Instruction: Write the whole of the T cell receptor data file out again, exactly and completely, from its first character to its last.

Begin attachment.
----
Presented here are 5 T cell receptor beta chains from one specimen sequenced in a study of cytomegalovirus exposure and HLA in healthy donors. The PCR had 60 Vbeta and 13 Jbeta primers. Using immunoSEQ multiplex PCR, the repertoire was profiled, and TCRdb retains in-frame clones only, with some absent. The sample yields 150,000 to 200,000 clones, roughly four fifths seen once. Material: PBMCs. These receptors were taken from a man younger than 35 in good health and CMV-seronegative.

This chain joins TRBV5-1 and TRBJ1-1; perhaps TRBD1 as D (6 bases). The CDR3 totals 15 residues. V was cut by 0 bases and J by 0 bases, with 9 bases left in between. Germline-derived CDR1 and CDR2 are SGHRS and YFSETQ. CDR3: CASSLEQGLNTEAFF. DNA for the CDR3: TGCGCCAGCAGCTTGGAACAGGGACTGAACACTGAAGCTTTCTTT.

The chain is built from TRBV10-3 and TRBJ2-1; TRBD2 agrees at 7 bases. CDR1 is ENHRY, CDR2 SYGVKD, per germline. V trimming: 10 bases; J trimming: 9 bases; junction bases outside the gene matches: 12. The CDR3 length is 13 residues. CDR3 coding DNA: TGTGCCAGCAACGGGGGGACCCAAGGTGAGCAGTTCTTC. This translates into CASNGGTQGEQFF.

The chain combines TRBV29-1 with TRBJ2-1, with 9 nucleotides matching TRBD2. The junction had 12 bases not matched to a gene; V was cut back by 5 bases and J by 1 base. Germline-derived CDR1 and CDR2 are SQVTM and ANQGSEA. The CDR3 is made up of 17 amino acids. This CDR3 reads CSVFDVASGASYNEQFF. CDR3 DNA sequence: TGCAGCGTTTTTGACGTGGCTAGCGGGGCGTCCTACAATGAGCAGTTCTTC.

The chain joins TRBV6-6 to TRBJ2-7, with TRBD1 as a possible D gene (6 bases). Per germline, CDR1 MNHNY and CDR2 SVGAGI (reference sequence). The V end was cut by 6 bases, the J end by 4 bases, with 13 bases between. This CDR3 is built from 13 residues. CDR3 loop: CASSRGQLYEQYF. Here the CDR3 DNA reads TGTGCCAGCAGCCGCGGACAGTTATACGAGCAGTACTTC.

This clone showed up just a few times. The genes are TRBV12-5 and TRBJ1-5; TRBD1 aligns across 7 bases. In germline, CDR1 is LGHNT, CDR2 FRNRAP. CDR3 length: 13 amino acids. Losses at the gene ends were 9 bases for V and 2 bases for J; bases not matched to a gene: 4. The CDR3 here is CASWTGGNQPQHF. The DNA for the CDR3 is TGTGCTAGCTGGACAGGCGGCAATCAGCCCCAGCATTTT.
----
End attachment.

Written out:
Presented here are 5 T cell receptor beta chains from one specimen sequenced in a study of cytomegalovirus exposure and HLA in healthy donors. The PCR had 60 Vbeta and 13 Jbeta primers. Using immunoSEQ multiplex PCR, the repertoire was profiled, and TCRdb retains in-frame clones only, with some absent. The sample yields 150,000 to 200,000 clones, roughly four fifths seen once. Material: PBMCs. These receptors were taken from a man younger than 35 in good health and CMV-seronegative.

This chain joins TRBV5-1 and TRBJ1-1; perhaps TRBD1 as D (6 bases). The CDR3 totals 15 residues. V was cut by 0 bases and J by 0 bases, with 9 bases left in between. Germline-derived CDR1 and CDR2 are SGHRS and YFSETQ. CDR3: CASSLEQGLNTEAFF. DNA for the CDR3: TGCGCCAGCAGCTTGGAACAGGGACTGAACACTGAAGCTTTCTTT.

The chain is built from TRBV10-3 and TRBJ2-1; TRBD2 agrees at 7 bases. CDR1 is ENHRY, CDR2 SYGVKD, per germline. V trimming: 10 bases; J trimming: 9 bases; junction bases outside the gene matches: 12. The CDR3 length is 13 residues. CDR3 coding DNA: TGTGCCAGCAACGGGGGGACCCAAGGTGAGCAGTTCTTC. This translates into CASNGGTQGEQFF.

The chain combines TRBV29-1 with TRBJ2-1, with 9 nucleotides matching TRBD2. The junction had 12 bases not matched to a gene; V was cut back by 5 bases and J by 1 base. Germline-derived CDR1 and CDR2 are SQVTM and ANQGSEA. The CDR3 is made up of 17 amino acids. This CDR3 reads CSVFDVASGASYNEQFF. CDR3 DNA sequence: TGCAGCGTTTTTGACGTGGCTAGCGGGGCGTCCTACAATGAGCAGTTCTTC.

The chain joins TRBV6-6 to TRBJ2-7, with TRBD1 as a possible D gene (6 bases). Per germline, CDR1 MNHNY and CDR2 SVGAGI (reference sequence). The V end was cut by 6 bases, the J end by 4 bases, with 13 bases between. This CDR3 is built from 13 residues. CDR3 loop: CASSRGQLYEQYF. Here the CDR3 DNA reads TGTGCCAGCAGCCGCGGACAGTTATACGAGCAGTACTTC.

This clone showed up just a few times. The genes are TRBV12-5 and TRBJ1-5; TRBD1 aligns across 7 bases. In germline, CDR1 is LGHNT, CDR2 FRNRAP. CDR3 length: 13 amino acids. Losses at the gene ends were 9 bases for V and 2 bases for J; bases not matched to a gene: 4. The CDR3 here is CASWTGGNQPQHF. The DNA for the CDR3 is TGTGCTAGCTGGACAGGCGGCAATCAGCCCCAGCATTTT.